PHOTOGRAPH BY MICHAEL POLIZA, NATIONAL GEOGRAPHIC CREATIVE
Published May 27, 2014
We humans may be weaklings by nature.
Humans appear to have evolved puny muscles even faster than they grew big brains, according to a new metabolic study that pitted people against chimps and monkeys in contests of strength.
The upshot, says biologist Roland Roberts, is that "weak muscles may be the price we pay for the metabolic demands of our amazing cognitive powers."
Scientists have long noted that the major difference between modern humans and other apes, like chimps, is our possession of an oversize, energy-hungry brain. (Related: "Human Origins Project.") It was the development of that brain that drove the evolution of our early human ancestors away from an apelike ancestor, starting roughly six million years ago.
But the question of just why and how we evolved such big brains, which consume 20 percent of our energy, has long bedeviled science.
"A major difference in muscular strength between humans and nonhuman primates provide one possible explanation," suggests the new study, led by Katarzyna Bozek of Germany's Max Planck Institute for Evolutionary Biology.
The study, published Tuesday in the journal PLoS Biology, looked at how rapidly the metabolic needs of various organs, ranging from our brains to our kidneys, have evolved. Some scientists have suggested that the rapidly evolving metabolism of the human gut, for example, drove the brain's evolution.
Instead, the new study suggests that muscles and brains have essentially traded off their energy use.
The researchers found that in the last six million years, people have evolved weaker muscles much more rapidly—eight times faster—than the rest of our body changed.
Our early ancestors likely possessed apelike strength, at least for the skeletal muscles analyzed in the new study. Today our brawn is much reduced, while other body tissues, like kidneys, have remained relatively unchanged over millions of years.
Over the same time period, the brain evolved four times faster than the rest of the body.
Roberts, a scientist with the Public Library of Science who wasn't involved in the study, called it a "tantalizing preliminary enquiry" in a commentary accompanying the new paper.
He notes that "human muscle has changed more in the last six million years than mouse muscle has since we parted company from mice back in the early Cretaceous." That was about 130 million years ago.
To confirm their findings, which were based on analysis of 10,000 metabolic molecules, the researchers pitted people, chimps, and macaques—another kind of monkey—against each other in a contest of strength. (Related video: "Genius Chimp Outsmarts Tube.")
All participants had to lift weights by pulling a handle.
"Amazingly, untrained chimps and macaques outperformed university-level basketball players and professional mountain climbers," Roberts says. People were indeed only about half as strong as the other species.
Looking for an explanation, the team also subjected the macaques to two months of a "couch potato" lifestyle: little exercise, high stress, crummy food.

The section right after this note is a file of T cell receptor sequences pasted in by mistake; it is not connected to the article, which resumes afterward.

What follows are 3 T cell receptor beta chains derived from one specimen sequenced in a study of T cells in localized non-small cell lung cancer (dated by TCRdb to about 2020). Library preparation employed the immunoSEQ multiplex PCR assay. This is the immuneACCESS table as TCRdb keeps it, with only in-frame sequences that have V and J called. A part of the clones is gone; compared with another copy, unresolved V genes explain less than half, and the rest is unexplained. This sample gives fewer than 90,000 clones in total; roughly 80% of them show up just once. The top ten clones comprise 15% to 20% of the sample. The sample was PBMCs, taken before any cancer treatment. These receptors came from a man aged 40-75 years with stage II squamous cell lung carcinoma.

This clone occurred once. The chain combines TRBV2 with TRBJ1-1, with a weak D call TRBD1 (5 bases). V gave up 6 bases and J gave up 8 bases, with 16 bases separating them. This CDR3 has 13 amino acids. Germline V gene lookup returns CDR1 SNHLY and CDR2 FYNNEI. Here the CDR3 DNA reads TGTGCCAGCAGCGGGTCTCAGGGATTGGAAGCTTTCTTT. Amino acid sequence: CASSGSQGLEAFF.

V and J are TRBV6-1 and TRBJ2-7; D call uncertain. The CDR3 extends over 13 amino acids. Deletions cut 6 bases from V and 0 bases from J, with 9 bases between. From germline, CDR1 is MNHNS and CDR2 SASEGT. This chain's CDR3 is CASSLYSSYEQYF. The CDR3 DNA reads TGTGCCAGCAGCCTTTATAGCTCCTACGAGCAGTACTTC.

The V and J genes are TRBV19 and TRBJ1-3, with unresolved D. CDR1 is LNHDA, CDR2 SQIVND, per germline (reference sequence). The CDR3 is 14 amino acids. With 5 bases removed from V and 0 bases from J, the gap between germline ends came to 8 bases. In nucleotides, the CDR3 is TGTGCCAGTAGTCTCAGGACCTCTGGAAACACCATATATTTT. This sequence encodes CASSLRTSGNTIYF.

At the end of the two months, a strength contest with the couch potato macaques found that the animals' strength hadn't declined much. In fact, the scientists deduced from those macaques that humanity's "soft" lifestyle accounts for 3 percent of the strength difference between people and monkeys.
That appears to confirm the idea that weak muscles, along with a weakness for the couch—so conducive to brain-intensive exercises like watching movies and reading—could be our evolutionary inheritance.
Follow Dan Vergano on Twitter.
What about tool-use? While there are many animals that create and use tools, humans create the most and depend on them more. The more tools that bring food within easier grasp to fuel our learning, enlarging brains, the weaker we became due to not having to work quite so hard in acquiring the food. I think the big question is: When did we acquire this huge desire to learn? Many animals have curiosity, but human curiosity knows no bounds. We don't want to know simply what something is, we want to know what makes it tick...and we will go to all ends in the course of discovery. What gene started this drive in the first place?
Possibly part of the basis for the "dumb jock" "puny nerd" stereotypes as well? Perhaps some people and population groups have traded off brawn more than others.
Does the "weaker body stronger brain trade off" idea work across other species as well, that is species that have also evolved relatively large brains?
Are dolphins, orca, giant octopi, raccoons, elephants for example (if they are smarter now compared to before) considerably weaker than their prehistoric ancestors? For simplicity sake, how about lab rats?
Assuming that food is relatively plentiful, wouldn't a strong physical body be better suited for supporting and protecting a calorie hungry brain? Wouldn't the combination be a win win combination?
Are not all creatures still evolving and adapting? If so are there creature that have become more intelligent? If so, has anyone observed a marked decrease in physical ability of these creatures?
Great story but how about some actual evidence. The use of words like; may, possible and likely should give it away but it looks as though most readers are turning these speculative words into statements of fact. Some monkeys are stronger than some humans (not sure why a study was needed to conclude that) And yes that is a fact and that is where the science finishes and the creative writing begins.